Logo Logo
Switch Language to German
Läger, Kathrin; Petrelli, Maurizio; Andronico, Daniele; Misiti, Valeria; Scarlato, Piergiorgio; Cimarelli, Corrado; Taddeucci, Jacopo; Bello, Elisabetta del; Perugini, Diego (2017): High-resolution geochemistry of volcanic ash highlights complex magma dynamics during the Eyjafjallajokull 2010 eruption. In: American Mineralogist, Vol. 102, No. 6: pp. 1173-1186
Full text not available from 'Open Access LMU'.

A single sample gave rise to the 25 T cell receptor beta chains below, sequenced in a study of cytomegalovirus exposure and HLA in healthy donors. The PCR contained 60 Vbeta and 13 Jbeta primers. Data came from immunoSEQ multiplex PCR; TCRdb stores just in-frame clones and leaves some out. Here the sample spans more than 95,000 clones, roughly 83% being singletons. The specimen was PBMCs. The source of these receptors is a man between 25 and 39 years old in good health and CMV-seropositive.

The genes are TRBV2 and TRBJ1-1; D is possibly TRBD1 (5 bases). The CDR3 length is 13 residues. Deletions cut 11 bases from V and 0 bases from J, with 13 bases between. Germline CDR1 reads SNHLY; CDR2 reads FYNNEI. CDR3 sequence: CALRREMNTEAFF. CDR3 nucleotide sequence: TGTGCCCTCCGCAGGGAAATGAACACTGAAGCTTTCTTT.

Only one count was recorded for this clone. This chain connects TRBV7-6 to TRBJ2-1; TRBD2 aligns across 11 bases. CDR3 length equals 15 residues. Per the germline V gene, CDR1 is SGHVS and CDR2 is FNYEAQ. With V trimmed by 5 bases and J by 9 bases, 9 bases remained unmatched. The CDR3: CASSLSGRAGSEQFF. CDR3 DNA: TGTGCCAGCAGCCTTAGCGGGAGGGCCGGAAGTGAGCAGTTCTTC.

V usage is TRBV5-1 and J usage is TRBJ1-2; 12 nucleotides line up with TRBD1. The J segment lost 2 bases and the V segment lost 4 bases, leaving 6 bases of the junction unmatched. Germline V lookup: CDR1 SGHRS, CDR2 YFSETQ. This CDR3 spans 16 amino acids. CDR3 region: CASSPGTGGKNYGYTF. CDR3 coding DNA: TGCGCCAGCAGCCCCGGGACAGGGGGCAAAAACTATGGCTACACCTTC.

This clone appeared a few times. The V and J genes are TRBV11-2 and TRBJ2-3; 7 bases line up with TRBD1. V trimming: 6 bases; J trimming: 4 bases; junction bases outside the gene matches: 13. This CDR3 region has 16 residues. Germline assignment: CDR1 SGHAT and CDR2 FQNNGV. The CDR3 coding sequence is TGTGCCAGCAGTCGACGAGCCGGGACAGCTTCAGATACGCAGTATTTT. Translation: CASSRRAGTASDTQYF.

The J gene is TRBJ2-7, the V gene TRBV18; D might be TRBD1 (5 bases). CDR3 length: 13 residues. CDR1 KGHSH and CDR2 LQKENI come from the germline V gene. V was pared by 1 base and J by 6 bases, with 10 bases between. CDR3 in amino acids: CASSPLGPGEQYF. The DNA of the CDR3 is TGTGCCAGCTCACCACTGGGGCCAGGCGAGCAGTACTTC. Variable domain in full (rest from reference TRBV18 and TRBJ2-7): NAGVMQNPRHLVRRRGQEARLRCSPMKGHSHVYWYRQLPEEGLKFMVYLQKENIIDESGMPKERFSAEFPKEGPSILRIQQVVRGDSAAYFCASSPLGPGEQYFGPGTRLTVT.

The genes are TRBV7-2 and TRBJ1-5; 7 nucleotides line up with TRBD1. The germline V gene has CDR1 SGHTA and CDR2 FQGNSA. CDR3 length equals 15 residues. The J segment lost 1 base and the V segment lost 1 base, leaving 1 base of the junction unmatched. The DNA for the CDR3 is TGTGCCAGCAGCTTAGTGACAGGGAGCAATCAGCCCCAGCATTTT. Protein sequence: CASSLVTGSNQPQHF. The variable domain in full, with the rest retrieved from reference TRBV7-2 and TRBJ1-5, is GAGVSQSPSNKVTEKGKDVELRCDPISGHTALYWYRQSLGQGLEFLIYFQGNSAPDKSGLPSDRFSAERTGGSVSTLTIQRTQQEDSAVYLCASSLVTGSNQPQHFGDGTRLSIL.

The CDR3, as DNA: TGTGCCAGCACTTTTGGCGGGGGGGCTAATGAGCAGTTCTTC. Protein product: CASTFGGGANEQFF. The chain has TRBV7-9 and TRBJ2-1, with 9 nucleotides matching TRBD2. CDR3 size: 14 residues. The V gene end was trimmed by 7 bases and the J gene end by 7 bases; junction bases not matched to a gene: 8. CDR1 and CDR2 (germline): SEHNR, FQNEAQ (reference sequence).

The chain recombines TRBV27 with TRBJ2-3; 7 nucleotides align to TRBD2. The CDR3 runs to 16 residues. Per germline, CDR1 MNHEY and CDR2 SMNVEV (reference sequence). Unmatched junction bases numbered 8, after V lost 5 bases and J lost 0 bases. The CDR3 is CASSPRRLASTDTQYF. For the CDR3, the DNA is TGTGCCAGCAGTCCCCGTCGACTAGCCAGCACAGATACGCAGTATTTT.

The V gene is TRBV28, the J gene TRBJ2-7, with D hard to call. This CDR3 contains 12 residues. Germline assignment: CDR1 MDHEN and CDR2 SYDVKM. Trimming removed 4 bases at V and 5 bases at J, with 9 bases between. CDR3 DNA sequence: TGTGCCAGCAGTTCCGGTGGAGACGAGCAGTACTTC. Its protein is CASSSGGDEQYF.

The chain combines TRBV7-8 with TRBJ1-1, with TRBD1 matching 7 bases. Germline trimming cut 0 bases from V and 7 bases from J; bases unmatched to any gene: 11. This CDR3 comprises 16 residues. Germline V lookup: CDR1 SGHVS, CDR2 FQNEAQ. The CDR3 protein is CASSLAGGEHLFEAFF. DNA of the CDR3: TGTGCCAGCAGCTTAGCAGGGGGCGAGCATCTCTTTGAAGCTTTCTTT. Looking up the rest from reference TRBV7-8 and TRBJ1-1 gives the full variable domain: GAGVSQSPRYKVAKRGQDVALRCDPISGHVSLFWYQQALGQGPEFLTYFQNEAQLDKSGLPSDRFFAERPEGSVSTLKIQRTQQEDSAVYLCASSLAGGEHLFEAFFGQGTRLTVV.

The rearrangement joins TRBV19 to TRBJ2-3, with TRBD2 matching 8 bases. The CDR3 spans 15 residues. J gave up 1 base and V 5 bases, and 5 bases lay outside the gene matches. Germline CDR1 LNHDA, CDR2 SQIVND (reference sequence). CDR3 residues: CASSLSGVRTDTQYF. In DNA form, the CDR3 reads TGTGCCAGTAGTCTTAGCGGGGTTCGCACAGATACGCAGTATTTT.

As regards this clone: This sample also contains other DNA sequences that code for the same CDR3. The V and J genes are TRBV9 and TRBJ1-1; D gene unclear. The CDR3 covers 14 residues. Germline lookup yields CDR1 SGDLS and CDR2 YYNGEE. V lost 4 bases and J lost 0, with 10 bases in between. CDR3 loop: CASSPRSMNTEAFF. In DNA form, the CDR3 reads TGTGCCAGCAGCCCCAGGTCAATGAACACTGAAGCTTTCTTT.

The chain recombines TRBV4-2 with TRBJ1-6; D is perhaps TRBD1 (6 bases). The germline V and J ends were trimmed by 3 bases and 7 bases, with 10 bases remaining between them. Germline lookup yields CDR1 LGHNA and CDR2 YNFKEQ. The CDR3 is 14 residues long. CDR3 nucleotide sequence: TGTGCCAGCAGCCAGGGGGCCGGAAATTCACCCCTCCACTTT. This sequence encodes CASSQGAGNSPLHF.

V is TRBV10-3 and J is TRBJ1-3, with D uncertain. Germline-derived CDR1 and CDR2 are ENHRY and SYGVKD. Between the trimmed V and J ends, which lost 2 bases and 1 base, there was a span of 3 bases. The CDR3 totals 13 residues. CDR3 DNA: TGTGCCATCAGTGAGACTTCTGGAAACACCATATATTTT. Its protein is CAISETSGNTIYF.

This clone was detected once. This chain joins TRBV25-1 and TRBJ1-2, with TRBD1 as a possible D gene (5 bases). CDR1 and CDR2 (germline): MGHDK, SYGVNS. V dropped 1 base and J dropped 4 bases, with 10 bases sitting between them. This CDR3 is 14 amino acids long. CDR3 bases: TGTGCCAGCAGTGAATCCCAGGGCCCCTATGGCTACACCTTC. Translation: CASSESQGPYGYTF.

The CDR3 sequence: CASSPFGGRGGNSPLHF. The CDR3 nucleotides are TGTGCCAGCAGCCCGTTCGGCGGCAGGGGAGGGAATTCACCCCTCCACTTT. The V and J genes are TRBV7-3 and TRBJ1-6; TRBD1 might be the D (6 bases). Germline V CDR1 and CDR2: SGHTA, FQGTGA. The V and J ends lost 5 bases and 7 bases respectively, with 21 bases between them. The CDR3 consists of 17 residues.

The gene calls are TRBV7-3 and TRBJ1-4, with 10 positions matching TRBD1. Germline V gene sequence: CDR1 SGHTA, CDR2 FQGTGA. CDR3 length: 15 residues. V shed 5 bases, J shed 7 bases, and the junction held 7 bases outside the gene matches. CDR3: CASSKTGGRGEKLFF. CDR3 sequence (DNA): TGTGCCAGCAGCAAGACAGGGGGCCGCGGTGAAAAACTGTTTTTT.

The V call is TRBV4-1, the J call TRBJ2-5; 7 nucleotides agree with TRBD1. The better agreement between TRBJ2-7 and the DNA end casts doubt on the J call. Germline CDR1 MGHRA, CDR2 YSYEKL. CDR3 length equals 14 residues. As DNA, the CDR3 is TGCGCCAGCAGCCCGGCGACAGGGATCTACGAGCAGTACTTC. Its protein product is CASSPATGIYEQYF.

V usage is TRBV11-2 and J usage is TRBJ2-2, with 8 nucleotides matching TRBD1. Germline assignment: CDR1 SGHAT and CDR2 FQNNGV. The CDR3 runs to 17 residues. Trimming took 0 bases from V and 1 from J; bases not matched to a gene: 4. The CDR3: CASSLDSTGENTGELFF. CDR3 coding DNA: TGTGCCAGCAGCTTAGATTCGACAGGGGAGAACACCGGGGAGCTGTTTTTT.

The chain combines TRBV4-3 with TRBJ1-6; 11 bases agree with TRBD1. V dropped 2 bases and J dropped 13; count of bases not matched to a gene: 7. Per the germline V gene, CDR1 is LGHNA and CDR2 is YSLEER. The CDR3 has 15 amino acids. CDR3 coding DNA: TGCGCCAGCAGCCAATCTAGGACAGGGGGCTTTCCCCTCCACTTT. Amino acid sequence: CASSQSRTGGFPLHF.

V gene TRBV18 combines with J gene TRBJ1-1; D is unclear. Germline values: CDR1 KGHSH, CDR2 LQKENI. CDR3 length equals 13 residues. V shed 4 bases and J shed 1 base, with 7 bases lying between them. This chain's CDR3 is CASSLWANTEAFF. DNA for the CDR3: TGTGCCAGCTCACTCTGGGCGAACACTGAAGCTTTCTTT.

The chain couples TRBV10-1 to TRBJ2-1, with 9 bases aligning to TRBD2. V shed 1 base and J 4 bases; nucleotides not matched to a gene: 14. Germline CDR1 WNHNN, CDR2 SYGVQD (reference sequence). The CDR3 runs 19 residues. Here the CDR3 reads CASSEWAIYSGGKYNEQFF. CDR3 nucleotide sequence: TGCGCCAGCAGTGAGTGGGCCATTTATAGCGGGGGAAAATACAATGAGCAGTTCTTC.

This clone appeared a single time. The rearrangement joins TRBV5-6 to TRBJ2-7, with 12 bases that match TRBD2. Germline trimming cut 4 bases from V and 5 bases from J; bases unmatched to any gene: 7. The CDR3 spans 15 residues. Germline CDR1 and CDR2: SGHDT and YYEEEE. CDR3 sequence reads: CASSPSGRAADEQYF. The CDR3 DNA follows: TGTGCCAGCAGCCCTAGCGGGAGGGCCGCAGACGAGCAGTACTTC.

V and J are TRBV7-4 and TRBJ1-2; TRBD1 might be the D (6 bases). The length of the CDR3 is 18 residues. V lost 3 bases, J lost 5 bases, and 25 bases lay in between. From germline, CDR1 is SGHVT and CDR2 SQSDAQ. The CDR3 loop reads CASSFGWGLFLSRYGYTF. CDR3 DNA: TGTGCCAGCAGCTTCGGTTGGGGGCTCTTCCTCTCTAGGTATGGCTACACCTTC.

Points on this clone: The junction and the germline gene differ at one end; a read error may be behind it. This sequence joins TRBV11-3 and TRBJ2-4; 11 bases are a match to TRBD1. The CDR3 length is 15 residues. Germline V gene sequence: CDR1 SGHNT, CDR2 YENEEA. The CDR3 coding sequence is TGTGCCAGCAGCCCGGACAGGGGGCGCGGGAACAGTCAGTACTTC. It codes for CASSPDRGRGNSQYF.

The April to May 2010 eruption of Eyjafjallajokull (Iceland) volcano was characterized by a large compositional variability of erupted products. To contribute to the understanding of the plumbing system dynamics of this volcano, we present new EMPA and LA-ICP-MS data on groundmass glasses of ash particles and minerals erupted between April 15 and 22. The occurrence of disequilibrium textures in minerals, such as resorption and inverse zoning, indicate that open system processes were involved in determining the observed compositional variability. The variation of major and trace element data of glasses corroborates this hypothesis indicating that mixing between magma batches with different compositions interacted throughout the whole duration of the eruption. In particular, the arrival of new basaltic magma into the plumbing system of the volcano destabilized and remobilized magma batches of trachyandesite and rhyolite compositions that, according to geophysical data, might have intruded as sills over the past 20 years beneath the Eyjafjallajokull edifice. Two mixing processes are envisaged to explain the time variation of the compositions recorded by the erupted tephra. The first occurred between basaltic and trachyandesitic end-members. The second occurred between trachyandesite and rhyolites. Least-squares modeling of major elements supports this hypothesis. Furthermore, investigation of compositional histograms of trace elements allows us to estimate the initial proportions of melts that interacted to generate the compositional variability triggered by mixing of trachyandesites and rhyolites.